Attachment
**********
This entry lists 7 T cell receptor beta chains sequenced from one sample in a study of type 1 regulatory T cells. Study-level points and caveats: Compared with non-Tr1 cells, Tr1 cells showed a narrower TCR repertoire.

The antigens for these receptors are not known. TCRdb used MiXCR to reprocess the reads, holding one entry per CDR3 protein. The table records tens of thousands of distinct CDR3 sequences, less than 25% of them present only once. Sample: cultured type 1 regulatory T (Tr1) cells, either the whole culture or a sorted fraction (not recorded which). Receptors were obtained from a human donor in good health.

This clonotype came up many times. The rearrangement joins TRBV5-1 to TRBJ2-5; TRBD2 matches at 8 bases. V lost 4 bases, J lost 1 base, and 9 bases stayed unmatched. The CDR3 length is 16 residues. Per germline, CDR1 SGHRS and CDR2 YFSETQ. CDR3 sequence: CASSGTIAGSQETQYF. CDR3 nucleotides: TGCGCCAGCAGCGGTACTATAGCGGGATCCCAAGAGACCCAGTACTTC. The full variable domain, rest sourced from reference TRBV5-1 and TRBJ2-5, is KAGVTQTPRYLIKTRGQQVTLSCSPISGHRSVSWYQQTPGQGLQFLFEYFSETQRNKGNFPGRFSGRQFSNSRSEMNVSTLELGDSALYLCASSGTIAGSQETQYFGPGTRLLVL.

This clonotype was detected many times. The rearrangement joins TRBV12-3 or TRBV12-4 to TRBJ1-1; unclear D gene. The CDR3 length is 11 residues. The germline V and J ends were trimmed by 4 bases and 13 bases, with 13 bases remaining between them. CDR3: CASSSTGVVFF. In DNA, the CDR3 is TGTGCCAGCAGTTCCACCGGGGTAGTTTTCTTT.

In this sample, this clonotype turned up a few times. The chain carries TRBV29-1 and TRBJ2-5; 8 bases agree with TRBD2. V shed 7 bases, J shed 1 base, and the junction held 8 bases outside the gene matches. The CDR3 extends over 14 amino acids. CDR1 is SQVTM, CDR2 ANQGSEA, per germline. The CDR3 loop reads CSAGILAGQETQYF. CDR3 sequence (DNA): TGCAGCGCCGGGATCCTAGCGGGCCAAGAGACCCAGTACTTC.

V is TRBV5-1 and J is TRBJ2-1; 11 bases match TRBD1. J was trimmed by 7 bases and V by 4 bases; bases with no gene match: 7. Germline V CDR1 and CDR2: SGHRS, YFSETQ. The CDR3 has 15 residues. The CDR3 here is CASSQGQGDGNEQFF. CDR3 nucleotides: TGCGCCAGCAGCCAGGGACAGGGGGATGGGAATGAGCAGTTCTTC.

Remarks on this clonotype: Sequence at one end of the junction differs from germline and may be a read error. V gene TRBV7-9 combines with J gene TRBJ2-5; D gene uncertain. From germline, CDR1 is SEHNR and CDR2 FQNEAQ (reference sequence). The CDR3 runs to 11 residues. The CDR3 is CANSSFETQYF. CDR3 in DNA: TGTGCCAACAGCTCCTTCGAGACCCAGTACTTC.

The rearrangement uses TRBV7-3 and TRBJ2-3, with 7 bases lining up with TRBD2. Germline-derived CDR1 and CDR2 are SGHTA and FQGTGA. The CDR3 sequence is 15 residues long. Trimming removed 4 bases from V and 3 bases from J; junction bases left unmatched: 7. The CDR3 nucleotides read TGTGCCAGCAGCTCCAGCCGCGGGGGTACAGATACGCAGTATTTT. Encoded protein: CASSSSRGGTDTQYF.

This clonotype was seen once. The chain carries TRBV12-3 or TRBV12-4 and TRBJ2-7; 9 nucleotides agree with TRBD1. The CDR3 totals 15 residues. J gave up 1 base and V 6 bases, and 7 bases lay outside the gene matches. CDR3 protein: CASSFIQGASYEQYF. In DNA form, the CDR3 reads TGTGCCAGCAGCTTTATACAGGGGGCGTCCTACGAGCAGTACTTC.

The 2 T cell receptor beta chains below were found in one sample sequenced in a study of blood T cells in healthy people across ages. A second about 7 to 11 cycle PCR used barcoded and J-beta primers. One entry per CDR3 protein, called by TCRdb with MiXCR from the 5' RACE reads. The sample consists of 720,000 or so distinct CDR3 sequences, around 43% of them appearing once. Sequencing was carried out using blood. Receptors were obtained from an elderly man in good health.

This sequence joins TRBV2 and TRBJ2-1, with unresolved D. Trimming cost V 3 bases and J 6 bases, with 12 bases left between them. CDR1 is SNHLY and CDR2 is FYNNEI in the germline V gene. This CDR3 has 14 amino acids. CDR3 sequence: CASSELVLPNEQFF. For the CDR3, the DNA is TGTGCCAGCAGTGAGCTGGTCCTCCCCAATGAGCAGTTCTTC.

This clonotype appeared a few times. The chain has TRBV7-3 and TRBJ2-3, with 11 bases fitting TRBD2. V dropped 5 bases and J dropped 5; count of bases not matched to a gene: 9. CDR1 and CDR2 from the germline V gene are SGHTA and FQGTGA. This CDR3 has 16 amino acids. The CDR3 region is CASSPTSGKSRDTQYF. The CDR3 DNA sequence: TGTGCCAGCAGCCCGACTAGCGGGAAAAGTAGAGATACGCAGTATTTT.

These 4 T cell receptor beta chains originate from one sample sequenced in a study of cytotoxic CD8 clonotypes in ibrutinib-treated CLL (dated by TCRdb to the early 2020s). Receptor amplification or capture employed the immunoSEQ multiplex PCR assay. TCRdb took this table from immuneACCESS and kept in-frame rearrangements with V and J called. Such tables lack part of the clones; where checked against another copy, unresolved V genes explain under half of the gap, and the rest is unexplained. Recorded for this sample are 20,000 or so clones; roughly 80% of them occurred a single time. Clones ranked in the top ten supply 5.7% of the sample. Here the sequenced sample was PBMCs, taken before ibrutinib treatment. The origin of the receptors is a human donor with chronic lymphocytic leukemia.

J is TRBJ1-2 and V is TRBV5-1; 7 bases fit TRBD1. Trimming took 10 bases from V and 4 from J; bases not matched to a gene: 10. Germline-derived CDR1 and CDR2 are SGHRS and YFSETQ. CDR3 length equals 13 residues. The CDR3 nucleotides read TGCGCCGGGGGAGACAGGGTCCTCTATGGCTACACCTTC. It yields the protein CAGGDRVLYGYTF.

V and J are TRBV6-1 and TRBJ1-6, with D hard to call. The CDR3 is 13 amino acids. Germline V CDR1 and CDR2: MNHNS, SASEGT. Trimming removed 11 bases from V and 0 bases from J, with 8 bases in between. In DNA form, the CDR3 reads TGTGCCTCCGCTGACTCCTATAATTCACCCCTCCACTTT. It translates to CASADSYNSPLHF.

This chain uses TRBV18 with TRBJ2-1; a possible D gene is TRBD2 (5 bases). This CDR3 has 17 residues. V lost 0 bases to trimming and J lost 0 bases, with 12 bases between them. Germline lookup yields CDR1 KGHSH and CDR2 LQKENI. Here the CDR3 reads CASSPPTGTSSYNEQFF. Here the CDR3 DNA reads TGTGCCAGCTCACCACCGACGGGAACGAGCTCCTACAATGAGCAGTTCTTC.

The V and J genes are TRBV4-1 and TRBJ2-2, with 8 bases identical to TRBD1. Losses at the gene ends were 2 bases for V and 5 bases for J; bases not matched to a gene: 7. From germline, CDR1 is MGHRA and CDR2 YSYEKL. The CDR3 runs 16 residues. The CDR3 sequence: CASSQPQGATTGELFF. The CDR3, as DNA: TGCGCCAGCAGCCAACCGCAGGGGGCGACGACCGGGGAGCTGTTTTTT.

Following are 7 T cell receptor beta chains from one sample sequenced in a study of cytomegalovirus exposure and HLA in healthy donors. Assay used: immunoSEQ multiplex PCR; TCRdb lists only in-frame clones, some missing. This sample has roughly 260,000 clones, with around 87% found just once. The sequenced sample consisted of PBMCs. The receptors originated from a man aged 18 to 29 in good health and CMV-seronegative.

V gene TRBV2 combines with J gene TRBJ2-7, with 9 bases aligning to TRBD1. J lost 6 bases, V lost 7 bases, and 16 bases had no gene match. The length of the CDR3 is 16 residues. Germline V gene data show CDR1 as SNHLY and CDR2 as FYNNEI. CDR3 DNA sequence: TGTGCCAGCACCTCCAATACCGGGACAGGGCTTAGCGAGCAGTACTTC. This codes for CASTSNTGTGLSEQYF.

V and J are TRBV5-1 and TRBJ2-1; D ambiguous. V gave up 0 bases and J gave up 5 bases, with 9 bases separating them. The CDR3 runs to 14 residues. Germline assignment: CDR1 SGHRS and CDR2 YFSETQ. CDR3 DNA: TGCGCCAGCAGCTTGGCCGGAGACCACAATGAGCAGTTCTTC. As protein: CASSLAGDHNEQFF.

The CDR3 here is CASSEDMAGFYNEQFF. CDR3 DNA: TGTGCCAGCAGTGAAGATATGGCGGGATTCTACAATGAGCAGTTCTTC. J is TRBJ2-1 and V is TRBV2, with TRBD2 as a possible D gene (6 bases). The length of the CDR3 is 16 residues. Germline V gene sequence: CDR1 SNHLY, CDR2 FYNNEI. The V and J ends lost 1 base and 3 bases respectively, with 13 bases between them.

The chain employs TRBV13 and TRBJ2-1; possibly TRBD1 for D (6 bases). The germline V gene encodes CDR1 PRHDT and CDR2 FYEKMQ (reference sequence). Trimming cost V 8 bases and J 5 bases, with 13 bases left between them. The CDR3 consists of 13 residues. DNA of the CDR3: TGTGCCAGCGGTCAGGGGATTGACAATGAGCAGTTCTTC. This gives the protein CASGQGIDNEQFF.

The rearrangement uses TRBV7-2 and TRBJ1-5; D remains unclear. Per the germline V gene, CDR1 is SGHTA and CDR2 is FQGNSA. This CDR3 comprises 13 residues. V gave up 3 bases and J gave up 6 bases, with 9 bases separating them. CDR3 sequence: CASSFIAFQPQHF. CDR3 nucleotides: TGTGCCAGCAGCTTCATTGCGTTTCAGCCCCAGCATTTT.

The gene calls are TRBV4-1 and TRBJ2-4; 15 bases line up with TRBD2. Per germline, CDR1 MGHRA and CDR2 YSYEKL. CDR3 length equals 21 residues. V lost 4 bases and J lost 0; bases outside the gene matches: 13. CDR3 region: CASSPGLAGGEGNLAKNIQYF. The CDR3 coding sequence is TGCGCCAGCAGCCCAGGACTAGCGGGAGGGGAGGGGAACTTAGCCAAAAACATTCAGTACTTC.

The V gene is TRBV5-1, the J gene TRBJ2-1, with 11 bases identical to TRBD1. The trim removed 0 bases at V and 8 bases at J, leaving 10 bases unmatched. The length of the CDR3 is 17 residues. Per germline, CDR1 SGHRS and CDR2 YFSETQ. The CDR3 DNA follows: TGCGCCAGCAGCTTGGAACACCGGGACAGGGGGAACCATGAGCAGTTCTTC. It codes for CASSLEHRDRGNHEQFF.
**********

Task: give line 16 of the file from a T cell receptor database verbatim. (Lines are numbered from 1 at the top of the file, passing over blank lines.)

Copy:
This chain uses TRBV18 with TRBJ2-1; a possible D gene is TRBD2 (5 bases). This CDR3 has 17 residues. V lost 0 bases to trimming and J lost 0 bases, with 12 bases between them. Germline lookup yields CDR1 KGHSH and CDR2 LQKENI. Here the CDR3 reads CASSPPTGTSSYNEQFF. Here the CDR3 DNA reads TGTGCCAGCTCACCACCGACGGGAACGAGCTCCTACAATGAGCAGTTCTTC.